A lot happening on the AfPak front.
It’s Pakistan week in Washington, and nearly the entire Pakistan government is in town for meetings with the Obama administration. But the real action is half a world away, where a delegation from the Gulbuddin Hekmatyar’s Islamic Party (Hezb-i Islami), a key ally of the Taliban, has sent a peace delegation to Kabul for meetings with the Afghan government of President Karzai.
It’s the most important peace initiative since the start of the war in Afghanistan in 2001. And here I make a bold prediction: the war in Afghanistan will be pretty much over by July, 2011. Like the war in Iraq, which is winding down as U.S. forces withdraw, the end of the war in Afghanistan will be messy, a lot of loose ends will be left over, and it will be unsatisfying to all sides.
Let’s remember, first of all, who Hekmatyar is. He’s not exactly an anti-American firebrand. During the CIA-sponsored anti-USSR jihad in the 1980s, he was the prime recipient of aid from Saudi Arabia, the CIA, and Pakistan’s ISI. He had a well-earned reputation as a brutal thug, but then so did many of Karzai’s current warlord allies. During the pre-Taliban civil war of the early 1990s, he was an enthusiastic participant, and since then he’s emerged as an ally of the Taliban, based in Pakistan and quietly receiving covert support from the ISI since 9/11. He is a committed Islamist.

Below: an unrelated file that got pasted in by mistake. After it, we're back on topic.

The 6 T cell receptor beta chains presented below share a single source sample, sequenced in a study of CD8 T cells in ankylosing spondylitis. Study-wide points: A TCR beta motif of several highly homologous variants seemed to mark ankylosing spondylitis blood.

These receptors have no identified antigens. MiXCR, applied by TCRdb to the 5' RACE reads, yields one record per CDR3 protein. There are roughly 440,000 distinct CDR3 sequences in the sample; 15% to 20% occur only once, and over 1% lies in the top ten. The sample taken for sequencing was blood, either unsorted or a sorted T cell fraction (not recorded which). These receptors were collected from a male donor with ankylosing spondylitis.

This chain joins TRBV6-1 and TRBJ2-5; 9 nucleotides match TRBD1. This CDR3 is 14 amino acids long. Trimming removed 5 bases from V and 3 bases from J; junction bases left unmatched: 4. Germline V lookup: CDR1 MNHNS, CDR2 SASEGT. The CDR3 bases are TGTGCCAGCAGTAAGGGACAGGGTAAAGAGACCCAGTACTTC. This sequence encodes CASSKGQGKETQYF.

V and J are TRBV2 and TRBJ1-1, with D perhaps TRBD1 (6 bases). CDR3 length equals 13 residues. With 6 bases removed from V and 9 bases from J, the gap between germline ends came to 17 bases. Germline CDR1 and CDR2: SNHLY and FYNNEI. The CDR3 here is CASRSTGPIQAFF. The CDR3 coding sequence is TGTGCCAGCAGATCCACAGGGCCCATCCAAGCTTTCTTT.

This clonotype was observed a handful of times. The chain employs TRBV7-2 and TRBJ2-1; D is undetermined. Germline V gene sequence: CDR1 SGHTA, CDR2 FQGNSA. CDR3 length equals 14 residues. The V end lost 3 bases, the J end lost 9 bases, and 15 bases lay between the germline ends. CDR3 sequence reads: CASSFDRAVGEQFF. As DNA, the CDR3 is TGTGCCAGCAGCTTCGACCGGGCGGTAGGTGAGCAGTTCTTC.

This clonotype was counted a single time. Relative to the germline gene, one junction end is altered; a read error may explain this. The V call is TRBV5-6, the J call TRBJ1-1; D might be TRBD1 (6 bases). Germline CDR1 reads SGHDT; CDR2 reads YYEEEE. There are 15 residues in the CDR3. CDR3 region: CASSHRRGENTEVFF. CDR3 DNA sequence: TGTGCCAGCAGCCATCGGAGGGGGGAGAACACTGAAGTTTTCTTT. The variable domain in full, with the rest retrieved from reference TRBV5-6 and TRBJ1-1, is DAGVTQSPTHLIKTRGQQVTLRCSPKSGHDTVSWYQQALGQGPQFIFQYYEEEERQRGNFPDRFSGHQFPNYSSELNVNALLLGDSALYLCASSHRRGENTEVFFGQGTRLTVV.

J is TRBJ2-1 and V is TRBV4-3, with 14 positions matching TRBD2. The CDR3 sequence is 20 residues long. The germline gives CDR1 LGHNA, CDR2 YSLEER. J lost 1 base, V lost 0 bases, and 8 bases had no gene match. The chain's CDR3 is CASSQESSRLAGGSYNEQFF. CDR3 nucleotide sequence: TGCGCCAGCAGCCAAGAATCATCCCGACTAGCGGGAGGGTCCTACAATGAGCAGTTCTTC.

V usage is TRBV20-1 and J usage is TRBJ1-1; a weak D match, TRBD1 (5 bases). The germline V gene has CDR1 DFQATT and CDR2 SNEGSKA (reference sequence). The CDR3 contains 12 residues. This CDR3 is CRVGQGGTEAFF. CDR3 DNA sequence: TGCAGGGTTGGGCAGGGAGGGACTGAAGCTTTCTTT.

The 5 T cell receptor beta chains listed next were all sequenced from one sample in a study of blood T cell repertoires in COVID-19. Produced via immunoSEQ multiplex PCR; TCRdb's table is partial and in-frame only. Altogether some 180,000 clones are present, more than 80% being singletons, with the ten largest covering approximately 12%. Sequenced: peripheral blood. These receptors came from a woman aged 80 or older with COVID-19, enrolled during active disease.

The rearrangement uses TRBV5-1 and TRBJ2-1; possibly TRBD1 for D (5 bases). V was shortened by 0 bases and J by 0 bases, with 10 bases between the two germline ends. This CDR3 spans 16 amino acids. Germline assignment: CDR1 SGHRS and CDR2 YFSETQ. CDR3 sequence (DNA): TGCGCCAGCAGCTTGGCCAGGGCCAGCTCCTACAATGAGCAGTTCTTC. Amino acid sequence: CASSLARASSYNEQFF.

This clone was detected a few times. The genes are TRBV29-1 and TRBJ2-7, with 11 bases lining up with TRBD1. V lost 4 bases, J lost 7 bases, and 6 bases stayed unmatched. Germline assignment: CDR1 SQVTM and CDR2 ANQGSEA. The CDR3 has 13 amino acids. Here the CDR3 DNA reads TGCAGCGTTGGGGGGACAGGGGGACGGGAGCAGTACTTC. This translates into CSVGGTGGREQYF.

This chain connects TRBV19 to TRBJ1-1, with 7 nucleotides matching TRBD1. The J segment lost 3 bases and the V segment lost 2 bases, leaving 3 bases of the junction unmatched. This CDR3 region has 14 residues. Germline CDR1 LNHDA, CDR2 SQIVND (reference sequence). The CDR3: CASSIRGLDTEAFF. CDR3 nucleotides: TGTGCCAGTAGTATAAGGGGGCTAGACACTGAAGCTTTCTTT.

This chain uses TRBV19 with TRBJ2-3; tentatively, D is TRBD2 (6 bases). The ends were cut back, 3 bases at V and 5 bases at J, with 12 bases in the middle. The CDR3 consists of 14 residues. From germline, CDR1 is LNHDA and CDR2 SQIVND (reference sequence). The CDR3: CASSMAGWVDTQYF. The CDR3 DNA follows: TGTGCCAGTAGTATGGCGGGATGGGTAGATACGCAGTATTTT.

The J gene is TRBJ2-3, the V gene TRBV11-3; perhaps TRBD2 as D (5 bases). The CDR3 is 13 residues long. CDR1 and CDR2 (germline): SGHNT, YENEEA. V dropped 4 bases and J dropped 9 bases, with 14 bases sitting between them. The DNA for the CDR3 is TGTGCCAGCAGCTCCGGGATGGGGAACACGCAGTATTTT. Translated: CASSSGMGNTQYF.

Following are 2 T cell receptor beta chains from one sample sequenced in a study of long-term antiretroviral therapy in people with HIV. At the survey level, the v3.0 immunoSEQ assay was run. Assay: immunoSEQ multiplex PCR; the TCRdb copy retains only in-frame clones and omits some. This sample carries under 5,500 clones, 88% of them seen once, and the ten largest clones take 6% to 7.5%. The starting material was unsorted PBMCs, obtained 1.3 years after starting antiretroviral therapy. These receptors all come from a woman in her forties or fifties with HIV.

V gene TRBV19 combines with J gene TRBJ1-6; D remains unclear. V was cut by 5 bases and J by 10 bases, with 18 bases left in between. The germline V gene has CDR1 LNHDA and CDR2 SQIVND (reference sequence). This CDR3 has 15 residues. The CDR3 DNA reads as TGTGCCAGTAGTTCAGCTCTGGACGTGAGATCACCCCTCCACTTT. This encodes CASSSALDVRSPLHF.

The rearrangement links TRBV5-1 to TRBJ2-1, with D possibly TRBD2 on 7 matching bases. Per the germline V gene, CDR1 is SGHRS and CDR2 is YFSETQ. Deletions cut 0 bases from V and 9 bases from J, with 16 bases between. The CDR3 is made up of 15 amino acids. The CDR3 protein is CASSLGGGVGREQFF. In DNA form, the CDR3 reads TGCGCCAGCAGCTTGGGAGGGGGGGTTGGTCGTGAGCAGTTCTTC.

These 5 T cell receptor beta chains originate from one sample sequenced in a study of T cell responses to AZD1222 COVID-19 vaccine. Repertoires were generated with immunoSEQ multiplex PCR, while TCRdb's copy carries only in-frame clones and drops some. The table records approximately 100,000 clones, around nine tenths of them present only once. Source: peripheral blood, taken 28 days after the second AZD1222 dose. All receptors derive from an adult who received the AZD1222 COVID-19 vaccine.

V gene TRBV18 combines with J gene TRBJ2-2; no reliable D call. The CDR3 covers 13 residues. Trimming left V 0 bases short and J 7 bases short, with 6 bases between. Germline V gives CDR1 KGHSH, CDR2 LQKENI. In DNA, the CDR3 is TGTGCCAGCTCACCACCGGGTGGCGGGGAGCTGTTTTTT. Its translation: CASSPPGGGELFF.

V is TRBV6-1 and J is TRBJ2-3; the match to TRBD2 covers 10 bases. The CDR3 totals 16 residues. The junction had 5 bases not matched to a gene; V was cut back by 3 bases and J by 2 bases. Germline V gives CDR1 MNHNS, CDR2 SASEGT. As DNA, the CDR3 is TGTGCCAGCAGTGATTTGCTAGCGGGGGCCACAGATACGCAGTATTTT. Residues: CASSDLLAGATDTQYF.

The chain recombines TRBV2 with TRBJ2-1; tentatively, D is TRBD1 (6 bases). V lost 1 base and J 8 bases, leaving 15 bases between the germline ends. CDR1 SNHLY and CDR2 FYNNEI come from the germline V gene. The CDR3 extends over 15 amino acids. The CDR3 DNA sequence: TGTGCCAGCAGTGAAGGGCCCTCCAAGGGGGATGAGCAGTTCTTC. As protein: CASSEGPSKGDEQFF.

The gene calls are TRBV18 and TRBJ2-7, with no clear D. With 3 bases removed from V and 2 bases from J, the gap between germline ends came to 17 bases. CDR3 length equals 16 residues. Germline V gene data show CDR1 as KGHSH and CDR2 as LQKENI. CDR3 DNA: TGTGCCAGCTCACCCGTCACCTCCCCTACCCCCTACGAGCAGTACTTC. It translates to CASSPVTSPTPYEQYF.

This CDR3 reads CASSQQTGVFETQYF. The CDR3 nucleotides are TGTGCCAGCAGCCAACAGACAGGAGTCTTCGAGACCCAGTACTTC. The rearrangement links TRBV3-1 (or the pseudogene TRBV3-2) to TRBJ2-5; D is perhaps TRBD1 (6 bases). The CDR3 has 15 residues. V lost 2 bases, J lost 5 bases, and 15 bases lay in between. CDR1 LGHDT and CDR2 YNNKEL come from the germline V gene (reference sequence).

But, according to the New York Times, in a piece by Carlotta Gall, the paper’s long-time reporter in South Asia, Hekmatyar’s delegation to Kabul has proposed a peace plan that is also supported by the Taliban, contingent on the withdrawal of U.S. and NATO forces. Gall writes:
“Representatives of a major insurgent faction have presented a formal 15-point peace plan to the Afghan government, the first concrete proposal to end hostilities since President Hamid Karzai said he would make reconciliation a priority after his re-election last year. …
“His representatives met Monday with President Karzai and other Afghan officials in the first formal contact between a major insurgent group and the Afghan government after almost two years of backchannel communications, which diplomats say the United States has supported.